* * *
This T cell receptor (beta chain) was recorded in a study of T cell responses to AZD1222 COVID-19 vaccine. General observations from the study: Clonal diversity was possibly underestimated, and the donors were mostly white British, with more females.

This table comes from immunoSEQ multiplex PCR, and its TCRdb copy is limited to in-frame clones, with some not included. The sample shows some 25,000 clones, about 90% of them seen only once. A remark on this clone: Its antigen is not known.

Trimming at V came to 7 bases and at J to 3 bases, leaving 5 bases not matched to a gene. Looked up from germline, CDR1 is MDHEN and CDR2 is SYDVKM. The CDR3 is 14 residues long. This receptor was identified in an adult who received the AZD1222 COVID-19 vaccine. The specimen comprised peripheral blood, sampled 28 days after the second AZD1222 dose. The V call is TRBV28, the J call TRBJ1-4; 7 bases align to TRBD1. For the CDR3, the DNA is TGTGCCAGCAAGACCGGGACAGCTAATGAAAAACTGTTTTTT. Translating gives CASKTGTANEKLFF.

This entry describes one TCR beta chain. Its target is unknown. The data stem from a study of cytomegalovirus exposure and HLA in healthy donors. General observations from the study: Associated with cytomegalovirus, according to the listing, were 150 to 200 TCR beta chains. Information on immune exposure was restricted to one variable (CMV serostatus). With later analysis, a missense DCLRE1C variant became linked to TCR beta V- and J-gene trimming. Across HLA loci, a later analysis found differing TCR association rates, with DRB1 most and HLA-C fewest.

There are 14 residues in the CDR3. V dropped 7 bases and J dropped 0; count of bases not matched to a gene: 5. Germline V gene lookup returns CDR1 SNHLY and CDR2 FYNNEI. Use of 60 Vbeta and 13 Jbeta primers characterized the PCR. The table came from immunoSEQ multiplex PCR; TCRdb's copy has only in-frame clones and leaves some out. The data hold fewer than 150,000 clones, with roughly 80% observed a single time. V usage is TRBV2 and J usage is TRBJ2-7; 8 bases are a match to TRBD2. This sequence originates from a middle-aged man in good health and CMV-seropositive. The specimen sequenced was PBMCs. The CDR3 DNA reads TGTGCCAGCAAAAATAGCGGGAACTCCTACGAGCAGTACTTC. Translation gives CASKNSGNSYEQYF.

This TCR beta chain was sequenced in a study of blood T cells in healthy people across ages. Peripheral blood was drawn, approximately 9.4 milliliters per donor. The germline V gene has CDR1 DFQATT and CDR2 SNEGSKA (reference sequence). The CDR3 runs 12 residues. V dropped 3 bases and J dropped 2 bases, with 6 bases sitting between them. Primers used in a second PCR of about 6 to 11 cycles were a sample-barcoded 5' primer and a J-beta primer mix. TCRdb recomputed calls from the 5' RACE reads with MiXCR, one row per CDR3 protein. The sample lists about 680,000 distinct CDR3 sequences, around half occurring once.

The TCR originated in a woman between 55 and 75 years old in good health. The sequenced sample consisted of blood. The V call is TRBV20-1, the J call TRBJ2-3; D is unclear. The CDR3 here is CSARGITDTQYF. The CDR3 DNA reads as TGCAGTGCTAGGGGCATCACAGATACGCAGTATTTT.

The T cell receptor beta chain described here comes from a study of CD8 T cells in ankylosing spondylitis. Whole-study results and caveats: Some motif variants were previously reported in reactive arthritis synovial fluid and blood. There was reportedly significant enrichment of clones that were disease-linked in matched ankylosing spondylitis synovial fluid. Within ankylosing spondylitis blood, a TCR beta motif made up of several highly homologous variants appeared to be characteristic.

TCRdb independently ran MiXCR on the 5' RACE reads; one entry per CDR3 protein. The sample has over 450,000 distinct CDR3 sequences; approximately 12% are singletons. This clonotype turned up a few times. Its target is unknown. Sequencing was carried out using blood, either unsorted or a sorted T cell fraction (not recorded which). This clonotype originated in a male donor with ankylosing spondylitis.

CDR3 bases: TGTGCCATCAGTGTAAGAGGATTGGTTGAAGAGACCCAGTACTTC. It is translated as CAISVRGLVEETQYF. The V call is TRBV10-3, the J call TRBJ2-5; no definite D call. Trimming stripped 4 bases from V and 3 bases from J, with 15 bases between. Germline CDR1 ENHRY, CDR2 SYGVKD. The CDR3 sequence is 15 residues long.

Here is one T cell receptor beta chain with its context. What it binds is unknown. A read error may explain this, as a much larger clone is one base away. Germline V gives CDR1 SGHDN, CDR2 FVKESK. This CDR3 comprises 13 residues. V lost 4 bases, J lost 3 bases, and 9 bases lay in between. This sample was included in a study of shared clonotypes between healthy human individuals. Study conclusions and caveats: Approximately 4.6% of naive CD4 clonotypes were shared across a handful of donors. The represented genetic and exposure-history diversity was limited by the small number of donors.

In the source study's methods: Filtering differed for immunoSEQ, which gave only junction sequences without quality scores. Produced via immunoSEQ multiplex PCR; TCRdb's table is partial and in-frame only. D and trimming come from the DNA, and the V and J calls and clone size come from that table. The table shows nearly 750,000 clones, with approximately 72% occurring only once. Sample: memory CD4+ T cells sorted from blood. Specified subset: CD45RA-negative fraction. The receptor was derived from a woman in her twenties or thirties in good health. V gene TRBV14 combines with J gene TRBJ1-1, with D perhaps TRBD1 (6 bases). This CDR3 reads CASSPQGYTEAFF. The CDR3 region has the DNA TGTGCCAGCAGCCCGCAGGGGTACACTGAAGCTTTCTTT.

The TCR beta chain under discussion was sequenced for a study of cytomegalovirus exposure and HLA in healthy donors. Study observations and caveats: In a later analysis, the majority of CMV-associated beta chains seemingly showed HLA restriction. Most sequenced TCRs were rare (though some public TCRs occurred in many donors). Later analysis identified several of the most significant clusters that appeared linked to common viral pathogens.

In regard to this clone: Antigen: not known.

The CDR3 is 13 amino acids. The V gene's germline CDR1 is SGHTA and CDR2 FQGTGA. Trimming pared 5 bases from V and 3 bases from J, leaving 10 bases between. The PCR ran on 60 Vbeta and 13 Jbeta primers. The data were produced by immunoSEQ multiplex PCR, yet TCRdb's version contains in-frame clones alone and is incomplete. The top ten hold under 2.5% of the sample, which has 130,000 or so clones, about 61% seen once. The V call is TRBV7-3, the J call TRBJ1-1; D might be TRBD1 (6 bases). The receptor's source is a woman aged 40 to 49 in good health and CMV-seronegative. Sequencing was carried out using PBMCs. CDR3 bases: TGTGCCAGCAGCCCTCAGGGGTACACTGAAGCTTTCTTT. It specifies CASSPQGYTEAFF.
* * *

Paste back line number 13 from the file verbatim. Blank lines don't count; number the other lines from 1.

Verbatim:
The TCR beta chain under discussion was sequenced for a study of cytomegalovirus exposure and HLA in healthy donors. Study observations and caveats: In a later analysis, the majority of CMV-associated beta chains seemingly showed HLA restriction. Most sequenced TCRs were rare (though some public TCRs occurred in many donors). Later analysis identified several of the most significant clusters that appeared linked to common viral pathogens.